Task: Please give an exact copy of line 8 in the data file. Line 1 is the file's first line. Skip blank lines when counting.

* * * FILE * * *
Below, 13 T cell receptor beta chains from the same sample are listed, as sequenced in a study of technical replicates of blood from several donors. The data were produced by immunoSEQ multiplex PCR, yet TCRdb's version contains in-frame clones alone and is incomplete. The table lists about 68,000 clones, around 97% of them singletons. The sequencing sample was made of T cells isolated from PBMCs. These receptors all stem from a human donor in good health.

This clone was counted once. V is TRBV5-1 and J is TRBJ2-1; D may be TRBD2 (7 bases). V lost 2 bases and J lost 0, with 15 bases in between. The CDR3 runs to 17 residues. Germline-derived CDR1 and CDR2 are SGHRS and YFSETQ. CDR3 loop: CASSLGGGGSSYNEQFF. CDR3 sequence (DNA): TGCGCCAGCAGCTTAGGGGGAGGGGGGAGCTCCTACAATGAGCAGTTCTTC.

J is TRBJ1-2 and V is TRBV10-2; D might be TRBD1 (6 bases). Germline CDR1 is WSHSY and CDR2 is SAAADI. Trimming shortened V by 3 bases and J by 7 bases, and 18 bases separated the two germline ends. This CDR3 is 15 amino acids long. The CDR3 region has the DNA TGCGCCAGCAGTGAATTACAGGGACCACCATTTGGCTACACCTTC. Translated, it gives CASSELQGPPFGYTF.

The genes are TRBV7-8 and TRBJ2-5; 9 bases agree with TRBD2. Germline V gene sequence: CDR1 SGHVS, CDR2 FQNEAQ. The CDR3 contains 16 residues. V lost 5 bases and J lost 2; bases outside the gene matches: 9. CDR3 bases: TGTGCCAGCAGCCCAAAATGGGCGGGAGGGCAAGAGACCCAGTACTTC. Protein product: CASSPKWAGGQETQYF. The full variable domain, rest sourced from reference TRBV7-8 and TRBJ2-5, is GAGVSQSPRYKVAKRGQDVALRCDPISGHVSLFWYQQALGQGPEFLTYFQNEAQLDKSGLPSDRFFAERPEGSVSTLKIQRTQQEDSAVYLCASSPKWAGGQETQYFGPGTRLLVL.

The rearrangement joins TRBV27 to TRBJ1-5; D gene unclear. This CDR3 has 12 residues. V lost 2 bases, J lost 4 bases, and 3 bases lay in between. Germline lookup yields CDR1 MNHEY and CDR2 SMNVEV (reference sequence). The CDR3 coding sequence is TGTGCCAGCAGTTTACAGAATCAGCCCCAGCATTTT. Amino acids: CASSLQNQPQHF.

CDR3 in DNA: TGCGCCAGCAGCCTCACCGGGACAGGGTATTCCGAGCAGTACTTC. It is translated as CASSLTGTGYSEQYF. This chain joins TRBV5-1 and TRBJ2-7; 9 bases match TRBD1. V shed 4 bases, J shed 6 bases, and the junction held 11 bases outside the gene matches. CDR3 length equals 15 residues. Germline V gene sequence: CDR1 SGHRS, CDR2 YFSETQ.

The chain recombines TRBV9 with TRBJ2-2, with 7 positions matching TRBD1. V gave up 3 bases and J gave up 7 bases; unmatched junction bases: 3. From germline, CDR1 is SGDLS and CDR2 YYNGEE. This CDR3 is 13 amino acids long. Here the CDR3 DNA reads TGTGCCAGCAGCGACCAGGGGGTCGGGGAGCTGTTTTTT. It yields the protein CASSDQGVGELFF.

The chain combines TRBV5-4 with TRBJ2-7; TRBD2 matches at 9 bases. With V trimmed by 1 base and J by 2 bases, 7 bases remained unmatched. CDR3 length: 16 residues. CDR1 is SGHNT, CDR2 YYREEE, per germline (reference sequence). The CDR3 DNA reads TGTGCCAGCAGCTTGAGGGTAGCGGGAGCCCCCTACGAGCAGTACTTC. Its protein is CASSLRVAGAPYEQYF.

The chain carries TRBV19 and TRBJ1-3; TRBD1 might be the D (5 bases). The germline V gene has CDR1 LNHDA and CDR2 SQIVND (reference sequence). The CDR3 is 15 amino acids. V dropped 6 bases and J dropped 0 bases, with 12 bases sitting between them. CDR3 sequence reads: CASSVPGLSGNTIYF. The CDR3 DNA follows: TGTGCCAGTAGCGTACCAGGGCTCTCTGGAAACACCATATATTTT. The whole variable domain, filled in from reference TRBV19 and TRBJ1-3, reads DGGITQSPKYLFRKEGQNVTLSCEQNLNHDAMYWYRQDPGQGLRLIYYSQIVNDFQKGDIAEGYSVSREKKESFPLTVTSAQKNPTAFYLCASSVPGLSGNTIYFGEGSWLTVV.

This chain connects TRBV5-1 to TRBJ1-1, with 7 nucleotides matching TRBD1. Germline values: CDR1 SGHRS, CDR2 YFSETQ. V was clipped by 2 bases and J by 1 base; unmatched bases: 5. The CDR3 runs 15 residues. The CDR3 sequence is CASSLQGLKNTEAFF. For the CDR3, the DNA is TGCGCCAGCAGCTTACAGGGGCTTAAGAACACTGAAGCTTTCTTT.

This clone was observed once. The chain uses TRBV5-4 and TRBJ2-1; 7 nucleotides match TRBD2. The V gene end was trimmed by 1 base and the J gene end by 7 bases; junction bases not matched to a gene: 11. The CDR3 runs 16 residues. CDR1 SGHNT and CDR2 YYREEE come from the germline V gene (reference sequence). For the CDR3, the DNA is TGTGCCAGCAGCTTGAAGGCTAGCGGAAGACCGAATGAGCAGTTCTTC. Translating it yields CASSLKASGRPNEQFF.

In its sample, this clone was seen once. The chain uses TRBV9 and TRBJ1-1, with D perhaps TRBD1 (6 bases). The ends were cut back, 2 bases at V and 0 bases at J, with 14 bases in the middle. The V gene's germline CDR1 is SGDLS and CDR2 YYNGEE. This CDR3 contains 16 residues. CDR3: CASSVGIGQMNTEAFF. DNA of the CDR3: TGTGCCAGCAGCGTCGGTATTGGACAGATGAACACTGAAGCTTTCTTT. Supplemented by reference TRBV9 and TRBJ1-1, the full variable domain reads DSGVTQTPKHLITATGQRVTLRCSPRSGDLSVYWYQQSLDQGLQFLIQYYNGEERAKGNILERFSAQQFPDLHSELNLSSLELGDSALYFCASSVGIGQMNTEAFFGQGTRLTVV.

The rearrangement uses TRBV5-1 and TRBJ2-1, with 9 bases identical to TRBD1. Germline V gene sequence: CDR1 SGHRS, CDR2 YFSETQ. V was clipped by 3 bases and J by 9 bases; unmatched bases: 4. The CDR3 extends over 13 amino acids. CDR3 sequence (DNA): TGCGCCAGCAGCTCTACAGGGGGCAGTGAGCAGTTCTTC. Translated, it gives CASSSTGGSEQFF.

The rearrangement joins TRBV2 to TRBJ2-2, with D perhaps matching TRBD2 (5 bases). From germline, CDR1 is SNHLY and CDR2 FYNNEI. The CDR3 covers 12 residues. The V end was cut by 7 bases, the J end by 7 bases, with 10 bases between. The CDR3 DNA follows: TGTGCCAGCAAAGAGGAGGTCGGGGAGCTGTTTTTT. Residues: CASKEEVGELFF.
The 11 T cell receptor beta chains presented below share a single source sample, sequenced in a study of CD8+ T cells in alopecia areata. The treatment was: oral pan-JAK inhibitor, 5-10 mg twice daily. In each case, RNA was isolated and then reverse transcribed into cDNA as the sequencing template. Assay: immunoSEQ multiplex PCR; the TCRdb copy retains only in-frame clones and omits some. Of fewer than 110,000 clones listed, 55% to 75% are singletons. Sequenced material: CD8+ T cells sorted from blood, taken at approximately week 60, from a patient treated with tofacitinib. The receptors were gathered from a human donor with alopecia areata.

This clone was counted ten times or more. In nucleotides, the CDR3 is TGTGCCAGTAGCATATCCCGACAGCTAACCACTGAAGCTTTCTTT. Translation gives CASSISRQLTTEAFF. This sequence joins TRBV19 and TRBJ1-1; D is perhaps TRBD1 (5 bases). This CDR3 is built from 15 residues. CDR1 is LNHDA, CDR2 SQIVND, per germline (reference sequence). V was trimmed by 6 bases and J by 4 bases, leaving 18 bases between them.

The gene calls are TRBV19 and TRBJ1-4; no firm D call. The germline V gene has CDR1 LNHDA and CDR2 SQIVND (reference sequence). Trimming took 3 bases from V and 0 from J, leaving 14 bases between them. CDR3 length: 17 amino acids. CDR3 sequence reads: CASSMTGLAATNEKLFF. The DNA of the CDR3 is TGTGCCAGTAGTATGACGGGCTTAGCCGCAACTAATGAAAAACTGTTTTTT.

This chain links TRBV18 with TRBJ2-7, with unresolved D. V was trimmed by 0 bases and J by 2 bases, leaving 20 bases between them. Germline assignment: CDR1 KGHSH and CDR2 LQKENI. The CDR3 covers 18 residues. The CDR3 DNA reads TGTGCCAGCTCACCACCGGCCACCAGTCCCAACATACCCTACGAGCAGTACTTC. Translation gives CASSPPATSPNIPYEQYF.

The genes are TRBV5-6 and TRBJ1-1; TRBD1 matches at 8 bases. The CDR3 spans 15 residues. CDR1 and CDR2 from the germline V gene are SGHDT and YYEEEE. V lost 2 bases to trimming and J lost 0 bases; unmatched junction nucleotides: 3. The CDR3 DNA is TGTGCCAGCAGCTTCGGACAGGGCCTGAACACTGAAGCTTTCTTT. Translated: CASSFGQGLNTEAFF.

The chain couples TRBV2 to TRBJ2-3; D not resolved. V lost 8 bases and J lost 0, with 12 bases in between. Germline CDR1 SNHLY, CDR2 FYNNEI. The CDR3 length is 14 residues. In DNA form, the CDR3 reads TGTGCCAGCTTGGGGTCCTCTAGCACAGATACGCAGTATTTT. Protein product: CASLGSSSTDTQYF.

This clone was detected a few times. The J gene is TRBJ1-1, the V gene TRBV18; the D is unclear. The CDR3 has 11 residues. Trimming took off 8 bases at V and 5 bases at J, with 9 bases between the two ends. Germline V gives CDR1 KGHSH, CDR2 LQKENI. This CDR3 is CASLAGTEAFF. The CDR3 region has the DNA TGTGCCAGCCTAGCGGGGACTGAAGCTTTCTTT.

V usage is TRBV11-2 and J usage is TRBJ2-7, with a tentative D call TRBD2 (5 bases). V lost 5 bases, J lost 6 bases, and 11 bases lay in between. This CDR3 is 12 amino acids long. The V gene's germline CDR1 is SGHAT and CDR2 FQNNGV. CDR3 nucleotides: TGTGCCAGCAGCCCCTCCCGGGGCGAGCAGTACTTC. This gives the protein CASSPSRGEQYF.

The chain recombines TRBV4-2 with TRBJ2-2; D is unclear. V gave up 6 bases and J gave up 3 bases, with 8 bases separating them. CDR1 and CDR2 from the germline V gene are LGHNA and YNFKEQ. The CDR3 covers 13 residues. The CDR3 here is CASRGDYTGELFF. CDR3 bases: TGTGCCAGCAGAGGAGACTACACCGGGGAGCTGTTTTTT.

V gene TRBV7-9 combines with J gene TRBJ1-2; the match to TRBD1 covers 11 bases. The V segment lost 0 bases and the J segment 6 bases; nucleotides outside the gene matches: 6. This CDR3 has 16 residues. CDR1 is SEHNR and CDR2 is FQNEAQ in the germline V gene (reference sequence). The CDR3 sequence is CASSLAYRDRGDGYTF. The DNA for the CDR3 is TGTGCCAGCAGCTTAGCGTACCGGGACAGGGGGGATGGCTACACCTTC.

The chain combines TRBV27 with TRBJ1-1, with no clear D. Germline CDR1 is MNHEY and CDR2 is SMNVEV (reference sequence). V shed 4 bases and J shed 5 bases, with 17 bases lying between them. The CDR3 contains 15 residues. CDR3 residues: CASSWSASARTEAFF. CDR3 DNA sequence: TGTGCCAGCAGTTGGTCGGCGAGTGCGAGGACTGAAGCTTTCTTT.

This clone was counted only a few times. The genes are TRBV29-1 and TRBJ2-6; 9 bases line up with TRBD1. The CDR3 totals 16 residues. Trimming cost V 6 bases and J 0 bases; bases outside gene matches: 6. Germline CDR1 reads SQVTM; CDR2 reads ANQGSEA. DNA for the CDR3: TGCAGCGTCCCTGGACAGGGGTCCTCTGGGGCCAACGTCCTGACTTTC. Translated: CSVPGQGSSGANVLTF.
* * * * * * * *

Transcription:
The chain combines TRBV5-4 with TRBJ2-7; TRBD2 matches at 9 bases. With V trimmed by 1 base and J by 2 bases, 7 bases remained unmatched. CDR3 length: 16 residues. CDR1 is SGHNT, CDR2 YYREEE, per germline (reference sequence). The CDR3 DNA reads TGTGCCAGCAGCTTGAGGGTAGCGGGAGCCCCCTACGAGCAGTACTTC. Its protein is CASSLRVAGAPYEQYF.